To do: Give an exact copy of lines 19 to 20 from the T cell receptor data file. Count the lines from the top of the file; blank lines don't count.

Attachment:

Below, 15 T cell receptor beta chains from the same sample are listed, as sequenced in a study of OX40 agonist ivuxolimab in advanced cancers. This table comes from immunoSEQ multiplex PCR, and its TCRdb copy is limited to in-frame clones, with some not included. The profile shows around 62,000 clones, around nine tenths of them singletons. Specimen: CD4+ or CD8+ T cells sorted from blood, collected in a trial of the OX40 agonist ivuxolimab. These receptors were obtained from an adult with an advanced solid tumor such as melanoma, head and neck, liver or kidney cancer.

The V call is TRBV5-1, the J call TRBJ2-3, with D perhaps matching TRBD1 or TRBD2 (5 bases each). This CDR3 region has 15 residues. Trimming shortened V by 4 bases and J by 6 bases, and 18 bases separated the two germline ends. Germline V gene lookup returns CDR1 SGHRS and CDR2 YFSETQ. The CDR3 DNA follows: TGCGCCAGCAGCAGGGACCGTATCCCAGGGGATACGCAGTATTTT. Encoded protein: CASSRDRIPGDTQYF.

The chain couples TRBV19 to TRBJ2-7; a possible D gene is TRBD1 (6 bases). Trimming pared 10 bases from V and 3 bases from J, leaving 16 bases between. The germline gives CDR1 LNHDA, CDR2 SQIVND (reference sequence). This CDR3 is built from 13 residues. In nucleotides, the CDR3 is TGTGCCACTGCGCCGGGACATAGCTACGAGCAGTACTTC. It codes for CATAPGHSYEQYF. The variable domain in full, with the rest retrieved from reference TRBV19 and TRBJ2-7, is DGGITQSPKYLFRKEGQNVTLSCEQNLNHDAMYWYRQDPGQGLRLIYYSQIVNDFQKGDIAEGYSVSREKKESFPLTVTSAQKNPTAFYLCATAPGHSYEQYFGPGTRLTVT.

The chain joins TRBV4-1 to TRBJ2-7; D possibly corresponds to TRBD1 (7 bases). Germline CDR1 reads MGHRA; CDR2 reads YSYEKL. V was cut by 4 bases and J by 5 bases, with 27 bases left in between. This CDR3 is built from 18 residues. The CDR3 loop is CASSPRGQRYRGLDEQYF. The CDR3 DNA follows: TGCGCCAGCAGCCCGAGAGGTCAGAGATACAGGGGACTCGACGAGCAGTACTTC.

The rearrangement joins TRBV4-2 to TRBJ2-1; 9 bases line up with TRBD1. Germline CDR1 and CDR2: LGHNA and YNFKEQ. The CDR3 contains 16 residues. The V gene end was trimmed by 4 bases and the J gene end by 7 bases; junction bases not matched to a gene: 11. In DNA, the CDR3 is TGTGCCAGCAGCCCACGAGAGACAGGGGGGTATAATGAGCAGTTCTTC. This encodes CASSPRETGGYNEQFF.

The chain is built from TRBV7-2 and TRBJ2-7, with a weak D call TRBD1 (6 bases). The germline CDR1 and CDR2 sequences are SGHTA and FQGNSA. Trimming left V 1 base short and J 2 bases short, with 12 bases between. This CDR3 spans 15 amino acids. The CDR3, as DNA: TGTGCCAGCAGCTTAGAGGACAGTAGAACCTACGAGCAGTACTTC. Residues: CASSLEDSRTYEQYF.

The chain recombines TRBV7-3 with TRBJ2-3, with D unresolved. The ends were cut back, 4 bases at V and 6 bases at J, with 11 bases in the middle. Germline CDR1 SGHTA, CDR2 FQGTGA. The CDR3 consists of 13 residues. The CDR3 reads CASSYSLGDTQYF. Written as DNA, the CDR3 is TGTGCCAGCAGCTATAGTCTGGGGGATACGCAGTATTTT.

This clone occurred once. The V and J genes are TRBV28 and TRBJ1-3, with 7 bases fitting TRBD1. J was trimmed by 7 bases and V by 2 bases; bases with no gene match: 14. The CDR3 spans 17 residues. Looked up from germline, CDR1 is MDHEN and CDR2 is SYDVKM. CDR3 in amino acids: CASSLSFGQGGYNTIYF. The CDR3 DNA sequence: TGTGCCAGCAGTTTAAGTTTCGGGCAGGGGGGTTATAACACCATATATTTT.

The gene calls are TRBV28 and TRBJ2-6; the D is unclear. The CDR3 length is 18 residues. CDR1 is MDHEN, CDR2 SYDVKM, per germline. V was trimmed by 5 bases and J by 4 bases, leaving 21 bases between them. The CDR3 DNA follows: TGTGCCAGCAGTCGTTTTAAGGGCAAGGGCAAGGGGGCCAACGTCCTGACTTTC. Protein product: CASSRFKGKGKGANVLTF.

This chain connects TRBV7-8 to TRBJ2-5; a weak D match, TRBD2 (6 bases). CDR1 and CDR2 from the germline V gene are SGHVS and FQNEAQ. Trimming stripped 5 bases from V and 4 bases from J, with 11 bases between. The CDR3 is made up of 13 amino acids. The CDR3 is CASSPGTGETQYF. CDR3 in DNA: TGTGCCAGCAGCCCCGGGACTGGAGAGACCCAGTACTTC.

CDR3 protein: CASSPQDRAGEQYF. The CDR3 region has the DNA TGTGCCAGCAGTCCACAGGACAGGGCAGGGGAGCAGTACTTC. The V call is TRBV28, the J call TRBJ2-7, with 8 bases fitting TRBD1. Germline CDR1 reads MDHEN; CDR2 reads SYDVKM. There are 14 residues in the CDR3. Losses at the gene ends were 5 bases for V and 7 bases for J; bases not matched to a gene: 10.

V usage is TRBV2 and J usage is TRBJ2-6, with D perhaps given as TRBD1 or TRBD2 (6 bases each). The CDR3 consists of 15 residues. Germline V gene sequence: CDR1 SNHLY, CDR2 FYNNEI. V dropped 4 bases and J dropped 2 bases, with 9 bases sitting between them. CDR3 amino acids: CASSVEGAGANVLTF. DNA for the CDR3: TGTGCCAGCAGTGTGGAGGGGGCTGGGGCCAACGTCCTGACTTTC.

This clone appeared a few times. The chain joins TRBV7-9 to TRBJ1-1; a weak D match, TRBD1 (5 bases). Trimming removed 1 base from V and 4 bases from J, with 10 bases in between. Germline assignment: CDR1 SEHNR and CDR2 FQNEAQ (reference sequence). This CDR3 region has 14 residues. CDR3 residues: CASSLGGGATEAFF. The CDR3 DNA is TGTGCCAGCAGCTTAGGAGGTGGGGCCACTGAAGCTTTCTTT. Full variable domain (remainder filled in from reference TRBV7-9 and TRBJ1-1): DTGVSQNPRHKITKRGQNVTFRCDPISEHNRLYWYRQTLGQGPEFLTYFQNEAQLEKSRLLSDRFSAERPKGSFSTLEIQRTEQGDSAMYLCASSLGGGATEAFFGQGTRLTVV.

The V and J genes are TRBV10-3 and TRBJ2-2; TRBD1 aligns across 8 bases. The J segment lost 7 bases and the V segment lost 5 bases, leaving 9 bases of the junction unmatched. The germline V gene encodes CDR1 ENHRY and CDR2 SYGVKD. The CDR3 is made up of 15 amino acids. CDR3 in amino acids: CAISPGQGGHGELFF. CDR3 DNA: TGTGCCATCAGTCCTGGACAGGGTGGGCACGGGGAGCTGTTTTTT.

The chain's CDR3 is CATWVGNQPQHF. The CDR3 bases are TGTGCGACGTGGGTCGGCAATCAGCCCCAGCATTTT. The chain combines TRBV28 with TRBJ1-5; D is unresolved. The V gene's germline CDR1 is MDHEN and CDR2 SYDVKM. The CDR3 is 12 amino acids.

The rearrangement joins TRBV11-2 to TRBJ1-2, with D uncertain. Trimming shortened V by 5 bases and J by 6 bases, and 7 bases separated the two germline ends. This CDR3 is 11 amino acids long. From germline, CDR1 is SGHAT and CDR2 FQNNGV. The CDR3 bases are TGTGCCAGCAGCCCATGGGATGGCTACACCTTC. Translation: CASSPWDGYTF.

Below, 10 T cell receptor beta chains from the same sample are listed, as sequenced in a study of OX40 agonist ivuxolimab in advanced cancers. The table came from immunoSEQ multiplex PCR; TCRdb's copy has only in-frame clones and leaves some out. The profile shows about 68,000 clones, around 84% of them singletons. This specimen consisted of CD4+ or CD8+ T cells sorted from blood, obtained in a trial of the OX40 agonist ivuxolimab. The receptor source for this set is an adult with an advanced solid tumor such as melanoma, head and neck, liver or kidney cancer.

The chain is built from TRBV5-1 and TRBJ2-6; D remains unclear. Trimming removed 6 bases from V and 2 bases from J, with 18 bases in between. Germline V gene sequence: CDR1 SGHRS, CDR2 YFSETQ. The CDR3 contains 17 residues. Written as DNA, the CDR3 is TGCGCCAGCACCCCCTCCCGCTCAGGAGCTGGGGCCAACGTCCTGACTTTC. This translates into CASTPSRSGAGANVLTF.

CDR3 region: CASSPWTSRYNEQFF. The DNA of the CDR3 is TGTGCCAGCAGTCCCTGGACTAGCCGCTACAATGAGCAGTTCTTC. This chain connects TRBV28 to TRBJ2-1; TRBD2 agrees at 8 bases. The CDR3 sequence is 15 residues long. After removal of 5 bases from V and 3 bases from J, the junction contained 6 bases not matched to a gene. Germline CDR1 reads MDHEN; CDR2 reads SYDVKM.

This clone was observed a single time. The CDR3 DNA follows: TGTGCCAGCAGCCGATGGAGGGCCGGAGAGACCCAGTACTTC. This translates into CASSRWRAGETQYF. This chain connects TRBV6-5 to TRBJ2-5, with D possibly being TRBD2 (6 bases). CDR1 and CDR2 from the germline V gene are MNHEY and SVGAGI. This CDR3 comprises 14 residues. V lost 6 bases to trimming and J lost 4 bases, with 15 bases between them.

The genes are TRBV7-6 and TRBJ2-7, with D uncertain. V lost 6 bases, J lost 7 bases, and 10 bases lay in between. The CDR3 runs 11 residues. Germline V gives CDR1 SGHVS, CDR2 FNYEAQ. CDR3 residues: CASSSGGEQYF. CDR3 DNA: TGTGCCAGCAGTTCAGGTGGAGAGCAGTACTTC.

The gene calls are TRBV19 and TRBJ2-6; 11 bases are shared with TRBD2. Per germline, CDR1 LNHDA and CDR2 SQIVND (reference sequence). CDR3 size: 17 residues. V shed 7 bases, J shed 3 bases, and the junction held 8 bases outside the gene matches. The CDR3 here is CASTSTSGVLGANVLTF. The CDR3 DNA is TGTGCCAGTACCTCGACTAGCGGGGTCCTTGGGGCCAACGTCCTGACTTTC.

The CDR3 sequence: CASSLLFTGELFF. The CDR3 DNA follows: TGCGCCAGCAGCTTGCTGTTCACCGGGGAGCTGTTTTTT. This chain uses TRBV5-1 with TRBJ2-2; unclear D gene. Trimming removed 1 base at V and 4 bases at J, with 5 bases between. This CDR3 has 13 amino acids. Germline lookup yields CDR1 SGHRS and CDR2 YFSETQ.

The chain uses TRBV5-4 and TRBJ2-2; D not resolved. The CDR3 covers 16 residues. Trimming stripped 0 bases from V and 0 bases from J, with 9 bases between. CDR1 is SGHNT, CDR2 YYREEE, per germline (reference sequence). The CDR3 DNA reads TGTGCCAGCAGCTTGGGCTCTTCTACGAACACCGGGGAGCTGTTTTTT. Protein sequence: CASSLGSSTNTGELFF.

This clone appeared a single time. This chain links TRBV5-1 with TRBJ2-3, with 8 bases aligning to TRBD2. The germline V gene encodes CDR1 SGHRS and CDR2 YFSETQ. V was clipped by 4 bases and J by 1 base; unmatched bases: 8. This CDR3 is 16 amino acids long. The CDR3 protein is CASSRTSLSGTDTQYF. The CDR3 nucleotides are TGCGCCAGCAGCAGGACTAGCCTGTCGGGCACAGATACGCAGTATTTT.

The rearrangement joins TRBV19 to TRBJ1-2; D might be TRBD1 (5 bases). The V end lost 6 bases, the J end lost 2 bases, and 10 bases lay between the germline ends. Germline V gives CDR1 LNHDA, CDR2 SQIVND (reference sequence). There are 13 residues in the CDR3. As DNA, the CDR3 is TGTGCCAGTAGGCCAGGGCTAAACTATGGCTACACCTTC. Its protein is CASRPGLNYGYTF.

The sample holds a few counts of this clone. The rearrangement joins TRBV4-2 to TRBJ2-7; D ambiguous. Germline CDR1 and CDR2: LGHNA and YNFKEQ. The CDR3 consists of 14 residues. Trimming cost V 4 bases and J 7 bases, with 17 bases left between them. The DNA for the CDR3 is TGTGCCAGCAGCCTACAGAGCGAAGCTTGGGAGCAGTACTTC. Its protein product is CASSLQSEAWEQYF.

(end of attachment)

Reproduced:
CDR3 region: CASSPWTSRYNEQFF. The DNA of the CDR3 is TGTGCCAGCAGTCCCTGGACTAGCCGCTACAATGAGCAGTTCTTC. This chain connects TRBV28 to TRBJ2-1; TRBD2 agrees at 8 bases. The CDR3 sequence is 15 residues long. After removal of 5 bases from V and 3 bases from J, the junction contained 6 bases not matched to a gene. Germline CDR1 reads MDHEN; CDR2 reads SYDVKM.

This clone was observed a single time. The CDR3 DNA follows: TGTGCCAGCAGCCGATGGAGGGCCGGAGAGACCCAGTACTTC. This translates into CASSRWRAGETQYF. This chain connects TRBV6-5 to TRBJ2-5, with D possibly being TRBD2 (6 bases). CDR1 and CDR2 from the germline V gene are MNHEY and SVGAGI. This CDR3 comprises 14 residues. V lost 6 bases to trimming and J lost 4 bases, with 15 bases between them.